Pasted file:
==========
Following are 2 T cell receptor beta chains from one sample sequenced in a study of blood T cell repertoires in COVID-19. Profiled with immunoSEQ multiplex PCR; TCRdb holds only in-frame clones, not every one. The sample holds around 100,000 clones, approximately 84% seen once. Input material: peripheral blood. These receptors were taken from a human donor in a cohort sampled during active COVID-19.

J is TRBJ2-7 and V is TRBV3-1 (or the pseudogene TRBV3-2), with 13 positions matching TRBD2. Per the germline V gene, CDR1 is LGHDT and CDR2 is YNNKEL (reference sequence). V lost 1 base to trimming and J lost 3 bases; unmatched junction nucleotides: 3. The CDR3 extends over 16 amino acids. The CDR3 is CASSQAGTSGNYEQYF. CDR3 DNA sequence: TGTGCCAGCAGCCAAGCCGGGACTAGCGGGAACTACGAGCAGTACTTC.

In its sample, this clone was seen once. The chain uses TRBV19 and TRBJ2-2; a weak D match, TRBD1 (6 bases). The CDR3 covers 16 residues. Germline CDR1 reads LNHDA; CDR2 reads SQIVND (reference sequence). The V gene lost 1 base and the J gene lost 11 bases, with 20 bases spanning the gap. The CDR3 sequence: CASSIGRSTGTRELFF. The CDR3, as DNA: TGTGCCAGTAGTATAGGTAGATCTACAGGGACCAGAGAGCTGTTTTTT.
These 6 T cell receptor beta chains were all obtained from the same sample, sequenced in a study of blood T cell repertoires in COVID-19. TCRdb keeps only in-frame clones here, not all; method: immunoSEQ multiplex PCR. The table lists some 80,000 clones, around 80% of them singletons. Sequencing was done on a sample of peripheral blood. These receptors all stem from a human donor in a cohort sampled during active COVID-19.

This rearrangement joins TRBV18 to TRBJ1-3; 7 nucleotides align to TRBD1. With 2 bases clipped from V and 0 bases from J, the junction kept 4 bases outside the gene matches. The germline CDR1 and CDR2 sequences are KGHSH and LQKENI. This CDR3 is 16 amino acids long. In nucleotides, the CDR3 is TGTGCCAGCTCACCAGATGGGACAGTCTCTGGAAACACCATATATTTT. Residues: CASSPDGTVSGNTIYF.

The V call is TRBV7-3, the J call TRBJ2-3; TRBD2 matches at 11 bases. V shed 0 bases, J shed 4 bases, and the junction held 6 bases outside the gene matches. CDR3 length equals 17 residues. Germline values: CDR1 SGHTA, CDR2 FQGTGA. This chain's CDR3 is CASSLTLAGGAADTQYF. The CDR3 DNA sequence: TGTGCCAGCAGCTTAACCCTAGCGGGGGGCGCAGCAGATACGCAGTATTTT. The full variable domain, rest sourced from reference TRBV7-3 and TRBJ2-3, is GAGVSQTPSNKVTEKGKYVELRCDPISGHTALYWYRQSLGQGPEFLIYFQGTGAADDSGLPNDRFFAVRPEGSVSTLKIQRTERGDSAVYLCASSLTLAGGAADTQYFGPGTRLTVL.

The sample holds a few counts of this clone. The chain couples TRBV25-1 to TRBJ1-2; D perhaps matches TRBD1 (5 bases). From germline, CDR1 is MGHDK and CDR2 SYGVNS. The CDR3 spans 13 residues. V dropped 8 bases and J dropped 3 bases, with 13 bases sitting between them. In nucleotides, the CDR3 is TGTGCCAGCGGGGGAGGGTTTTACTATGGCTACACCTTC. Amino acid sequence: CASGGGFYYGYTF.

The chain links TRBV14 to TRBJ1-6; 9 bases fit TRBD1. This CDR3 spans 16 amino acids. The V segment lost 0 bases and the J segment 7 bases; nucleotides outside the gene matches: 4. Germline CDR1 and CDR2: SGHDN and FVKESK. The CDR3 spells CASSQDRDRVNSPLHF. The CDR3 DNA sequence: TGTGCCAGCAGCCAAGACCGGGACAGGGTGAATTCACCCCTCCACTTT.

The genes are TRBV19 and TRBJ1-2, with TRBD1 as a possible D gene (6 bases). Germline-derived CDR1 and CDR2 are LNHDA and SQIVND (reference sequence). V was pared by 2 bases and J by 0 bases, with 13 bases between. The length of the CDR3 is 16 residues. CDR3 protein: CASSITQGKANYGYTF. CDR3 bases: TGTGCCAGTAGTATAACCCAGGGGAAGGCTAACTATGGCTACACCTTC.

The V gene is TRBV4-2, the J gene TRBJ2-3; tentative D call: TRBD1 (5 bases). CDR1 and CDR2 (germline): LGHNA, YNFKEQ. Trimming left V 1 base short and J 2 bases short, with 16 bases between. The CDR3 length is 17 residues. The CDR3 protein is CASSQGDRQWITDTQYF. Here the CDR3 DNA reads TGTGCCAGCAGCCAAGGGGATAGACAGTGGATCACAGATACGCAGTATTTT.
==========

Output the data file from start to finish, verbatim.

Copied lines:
Following are 2 T cell receptor beta chains from one sample sequenced in a study of blood T cell repertoires in COVID-19. Profiled with immunoSEQ multiplex PCR; TCRdb holds only in-frame clones, not every one. The sample holds around 100,000 clones, approximately 84% seen once. Input material: peripheral blood. These receptors were taken from a human donor in a cohort sampled during active COVID-19.

J is TRBJ2-7 and V is TRBV3-1 (or the pseudogene TRBV3-2), with 13 positions matching TRBD2. Per the germline V gene, CDR1 is LGHDT and CDR2 is YNNKEL (reference sequence). V lost 1 base to trimming and J lost 3 bases; unmatched junction nucleotides: 3. The CDR3 extends over 16 amino acids. The CDR3 is CASSQAGTSGNYEQYF. CDR3 DNA sequence: TGTGCCAGCAGCCAAGCCGGGACTAGCGGGAACTACGAGCAGTACTTC.

In its sample, this clone was seen once. The chain uses TRBV19 and TRBJ2-2; a weak D match, TRBD1 (6 bases). The CDR3 covers 16 residues. Germline CDR1 reads LNHDA; CDR2 reads SQIVND (reference sequence). The V gene lost 1 base and the J gene lost 11 bases, with 20 bases spanning the gap. The CDR3 sequence: CASSIGRSTGTRELFF. The CDR3, as DNA: TGTGCCAGTAGTATAGGTAGATCTACAGGGACCAGAGAGCTGTTTTTT.
These 6 T cell receptor beta chains were all obtained from the same sample, sequenced in a study of blood T cell repertoires in COVID-19. TCRdb keeps only in-frame clones here, not all; method: immunoSEQ multiplex PCR. The table lists some 80,000 clones, around 80% of them singletons. Sequencing was done on a sample of peripheral blood. These receptors all stem from a human donor in a cohort sampled during active COVID-19.

This rearrangement joins TRBV18 to TRBJ1-3; 7 nucleotides align to TRBD1. With 2 bases clipped from V and 0 bases from J, the junction kept 4 bases outside the gene matches. The germline CDR1 and CDR2 sequences are KGHSH and LQKENI. This CDR3 is 16 amino acids long. In nucleotides, the CDR3 is TGTGCCAGCTCACCAGATGGGACAGTCTCTGGAAACACCATATATTTT. Residues: CASSPDGTVSGNTIYF.

The V call is TRBV7-3, the J call TRBJ2-3; TRBD2 matches at 11 bases. V shed 0 bases, J shed 4 bases, and the junction held 6 bases outside the gene matches. CDR3 length equals 17 residues. Germline values: CDR1 SGHTA, CDR2 FQGTGA. This chain's CDR3 is CASSLTLAGGAADTQYF. The CDR3 DNA sequence: TGTGCCAGCAGCTTAACCCTAGCGGGGGGCGCAGCAGATACGCAGTATTTT. The full variable domain, rest sourced from reference TRBV7-3 and TRBJ2-3, is GAGVSQTPSNKVTEKGKYVELRCDPISGHTALYWYRQSLGQGPEFLIYFQGTGAADDSGLPNDRFFAVRPEGSVSTLKIQRTERGDSAVYLCASSLTLAGGAADTQYFGPGTRLTVL.

The sample holds a few counts of this clone. The chain couples TRBV25-1 to TRBJ1-2; D perhaps matches TRBD1 (5 bases). From germline, CDR1 is MGHDK and CDR2 SYGVNS. The CDR3 spans 13 residues. V dropped 8 bases and J dropped 3 bases, with 13 bases sitting between them. In nucleotides, the CDR3 is TGTGCCAGCGGGGGAGGGTTTTACTATGGCTACACCTTC. Amino acid sequence: CASGGGFYYGYTF.

The chain links TRBV14 to TRBJ1-6; 9 bases fit TRBD1. This CDR3 spans 16 amino acids. The V segment lost 0 bases and the J segment 7 bases; nucleotides outside the gene matches: 4. Germline CDR1 and CDR2: SGHDN and FVKESK. The CDR3 spells CASSQDRDRVNSPLHF. The CDR3 DNA sequence: TGTGCCAGCAGCCAAGACCGGGACAGGGTGAATTCACCCCTCCACTTT.

The genes are TRBV19 and TRBJ1-2, with TRBD1 as a possible D gene (6 bases). Germline-derived CDR1 and CDR2 are LNHDA and SQIVND (reference sequence). V was pared by 2 bases and J by 0 bases, with 13 bases between. The length of the CDR3 is 16 residues. CDR3 protein: CASSITQGKANYGYTF. CDR3 bases: TGTGCCAGTAGTATAACCCAGGGGAAGGCTAACTATGGCTACACCTTC.

The V gene is TRBV4-2, the J gene TRBJ2-3; tentative D call: TRBD1 (5 bases). CDR1 and CDR2 (germline): LGHNA, YNFKEQ. Trimming left V 1 base short and J 2 bases short, with 16 bases between. The CDR3 length is 17 residues. The CDR3 protein is CASSQGDRQWITDTQYF. Here the CDR3 DNA reads TGTGCCAGCAGCCAAGGGGATAGACAGTGGATCACAGATACGCAGTATTTT.